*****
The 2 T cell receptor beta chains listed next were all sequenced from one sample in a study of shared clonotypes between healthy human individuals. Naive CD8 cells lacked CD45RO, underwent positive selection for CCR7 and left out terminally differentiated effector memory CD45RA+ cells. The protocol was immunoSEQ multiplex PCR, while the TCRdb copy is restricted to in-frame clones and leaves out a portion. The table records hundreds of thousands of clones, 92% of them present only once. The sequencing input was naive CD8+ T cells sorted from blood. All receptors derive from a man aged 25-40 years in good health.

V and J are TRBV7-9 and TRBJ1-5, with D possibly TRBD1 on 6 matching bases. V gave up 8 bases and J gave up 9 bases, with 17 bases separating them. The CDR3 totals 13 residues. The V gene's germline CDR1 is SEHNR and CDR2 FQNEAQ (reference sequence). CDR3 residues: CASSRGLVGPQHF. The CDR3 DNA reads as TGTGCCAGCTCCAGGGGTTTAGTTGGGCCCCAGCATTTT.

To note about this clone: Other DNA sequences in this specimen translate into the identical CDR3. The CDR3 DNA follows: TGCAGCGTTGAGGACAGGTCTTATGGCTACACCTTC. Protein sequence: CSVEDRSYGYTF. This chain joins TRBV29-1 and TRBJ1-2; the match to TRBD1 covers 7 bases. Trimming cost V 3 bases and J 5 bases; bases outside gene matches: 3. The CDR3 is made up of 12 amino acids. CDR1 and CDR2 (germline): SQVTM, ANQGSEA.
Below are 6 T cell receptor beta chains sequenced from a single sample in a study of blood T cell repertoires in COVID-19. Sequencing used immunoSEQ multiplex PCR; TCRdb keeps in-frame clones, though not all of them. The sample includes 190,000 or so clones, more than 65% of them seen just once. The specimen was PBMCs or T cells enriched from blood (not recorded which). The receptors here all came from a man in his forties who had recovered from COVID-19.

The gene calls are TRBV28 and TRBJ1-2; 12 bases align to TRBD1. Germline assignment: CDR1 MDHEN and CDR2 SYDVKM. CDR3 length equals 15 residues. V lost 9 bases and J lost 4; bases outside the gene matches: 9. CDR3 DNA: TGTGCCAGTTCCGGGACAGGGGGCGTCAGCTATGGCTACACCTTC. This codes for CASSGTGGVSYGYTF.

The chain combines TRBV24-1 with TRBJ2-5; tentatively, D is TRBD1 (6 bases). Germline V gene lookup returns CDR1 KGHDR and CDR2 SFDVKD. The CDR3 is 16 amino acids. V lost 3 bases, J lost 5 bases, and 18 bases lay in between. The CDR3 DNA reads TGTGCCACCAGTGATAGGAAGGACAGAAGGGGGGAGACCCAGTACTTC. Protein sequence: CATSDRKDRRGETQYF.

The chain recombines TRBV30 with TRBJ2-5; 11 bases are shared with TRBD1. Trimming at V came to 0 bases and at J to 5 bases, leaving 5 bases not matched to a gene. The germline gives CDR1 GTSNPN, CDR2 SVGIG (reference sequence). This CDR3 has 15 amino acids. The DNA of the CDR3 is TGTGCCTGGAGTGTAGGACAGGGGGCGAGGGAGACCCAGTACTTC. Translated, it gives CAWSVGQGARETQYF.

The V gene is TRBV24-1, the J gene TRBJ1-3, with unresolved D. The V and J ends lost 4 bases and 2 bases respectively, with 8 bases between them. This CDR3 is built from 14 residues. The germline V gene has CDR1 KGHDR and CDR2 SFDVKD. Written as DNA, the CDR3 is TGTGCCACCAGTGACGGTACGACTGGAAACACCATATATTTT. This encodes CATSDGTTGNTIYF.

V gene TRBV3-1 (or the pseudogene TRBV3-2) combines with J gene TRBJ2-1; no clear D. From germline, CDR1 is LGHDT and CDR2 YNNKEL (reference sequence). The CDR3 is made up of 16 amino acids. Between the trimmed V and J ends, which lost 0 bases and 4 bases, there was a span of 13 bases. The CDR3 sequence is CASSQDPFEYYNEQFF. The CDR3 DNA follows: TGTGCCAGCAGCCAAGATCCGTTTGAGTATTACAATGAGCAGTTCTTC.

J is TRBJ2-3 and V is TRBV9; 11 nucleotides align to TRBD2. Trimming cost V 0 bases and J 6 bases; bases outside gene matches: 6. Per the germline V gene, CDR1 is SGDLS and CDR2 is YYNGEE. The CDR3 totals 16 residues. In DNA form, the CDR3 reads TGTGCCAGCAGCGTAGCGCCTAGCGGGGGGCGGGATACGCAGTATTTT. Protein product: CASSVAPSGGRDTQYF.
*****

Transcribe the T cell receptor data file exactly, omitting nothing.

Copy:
The 2 T cell receptor beta chains listed next were all sequenced from one sample in a study of shared clonotypes between healthy human individuals. Naive CD8 cells lacked CD45RO, underwent positive selection for CCR7 and left out terminally differentiated effector memory CD45RA+ cells. The protocol was immunoSEQ multiplex PCR, while the TCRdb copy is restricted to in-frame clones and leaves out a portion. The table records hundreds of thousands of clones, 92% of them present only once. The sequencing input was naive CD8+ T cells sorted from blood. All receptors derive from a man aged 25-40 years in good health.

V and J are TRBV7-9 and TRBJ1-5, with D possibly TRBD1 on 6 matching bases. V gave up 8 bases and J gave up 9 bases, with 17 bases separating them. The CDR3 totals 13 residues. The V gene's germline CDR1 is SEHNR and CDR2 FQNEAQ (reference sequence). CDR3 residues: CASSRGLVGPQHF. The CDR3 DNA reads as TGTGCCAGCTCCAGGGGTTTAGTTGGGCCCCAGCATTTT.

To note about this clone: Other DNA sequences in this specimen translate into the identical CDR3. The CDR3 DNA follows: TGCAGCGTTGAGGACAGGTCTTATGGCTACACCTTC. Protein sequence: CSVEDRSYGYTF. This chain joins TRBV29-1 and TRBJ1-2; the match to TRBD1 covers 7 bases. Trimming cost V 3 bases and J 5 bases; bases outside gene matches: 3. The CDR3 is made up of 12 amino acids. CDR1 and CDR2 (germline): SQVTM, ANQGSEA.
Below are 6 T cell receptor beta chains sequenced from a single sample in a study of blood T cell repertoires in COVID-19. Sequencing used immunoSEQ multiplex PCR; TCRdb keeps in-frame clones, though not all of them. The sample includes 190,000 or so clones, more than 65% of them seen just once. The specimen was PBMCs or T cells enriched from blood (not recorded which). The receptors here all came from a man in his forties who had recovered from COVID-19.

The gene calls are TRBV28 and TRBJ1-2; 12 bases align to TRBD1. Germline assignment: CDR1 MDHEN and CDR2 SYDVKM. CDR3 length equals 15 residues. V lost 9 bases and J lost 4; bases outside the gene matches: 9. CDR3 DNA: TGTGCCAGTTCCGGGACAGGGGGCGTCAGCTATGGCTACACCTTC. This codes for CASSGTGGVSYGYTF.

The chain combines TRBV24-1 with TRBJ2-5; tentatively, D is TRBD1 (6 bases). Germline V gene lookup returns CDR1 KGHDR and CDR2 SFDVKD. The CDR3 is 16 amino acids. V lost 3 bases, J lost 5 bases, and 18 bases lay in between. The CDR3 DNA reads TGTGCCACCAGTGATAGGAAGGACAGAAGGGGGGAGACCCAGTACTTC. Protein sequence: CATSDRKDRRGETQYF.

The chain recombines TRBV30 with TRBJ2-5; 11 bases are shared with TRBD1. Trimming at V came to 0 bases and at J to 5 bases, leaving 5 bases not matched to a gene. The germline gives CDR1 GTSNPN, CDR2 SVGIG (reference sequence). This CDR3 has 15 amino acids. The DNA of the CDR3 is TGTGCCTGGAGTGTAGGACAGGGGGCGAGGGAGACCCAGTACTTC. Translated, it gives CAWSVGQGARETQYF.

The V gene is TRBV24-1, the J gene TRBJ1-3, with unresolved D. The V and J ends lost 4 bases and 2 bases respectively, with 8 bases between them. This CDR3 is built from 14 residues. The germline V gene has CDR1 KGHDR and CDR2 SFDVKD. Written as DNA, the CDR3 is TGTGCCACCAGTGACGGTACGACTGGAAACACCATATATTTT. This encodes CATSDGTTGNTIYF.

V gene TRBV3-1 (or the pseudogene TRBV3-2) combines with J gene TRBJ2-1; no clear D. From germline, CDR1 is LGHDT and CDR2 YNNKEL (reference sequence). The CDR3 is made up of 16 amino acids. Between the trimmed V and J ends, which lost 0 bases and 4 bases, there was a span of 13 bases. The CDR3 sequence is CASSQDPFEYYNEQFF. The CDR3 DNA follows: TGTGCCAGCAGCCAAGATCCGTTTGAGTATTACAATGAGCAGTTCTTC.

J is TRBJ2-3 and V is TRBV9; 11 nucleotides align to TRBD2. Trimming cost V 0 bases and J 6 bases; bases outside gene matches: 6. Per the germline V gene, CDR1 is SGDLS and CDR2 is YYNGEE. The CDR3 totals 16 residues. In DNA form, the CDR3 reads TGTGCCAGCAGCGTAGCGCCTAGCGGGGGGCGGGATACGCAGTATTTT. Protein product: CASSVAPSGGRDTQYF.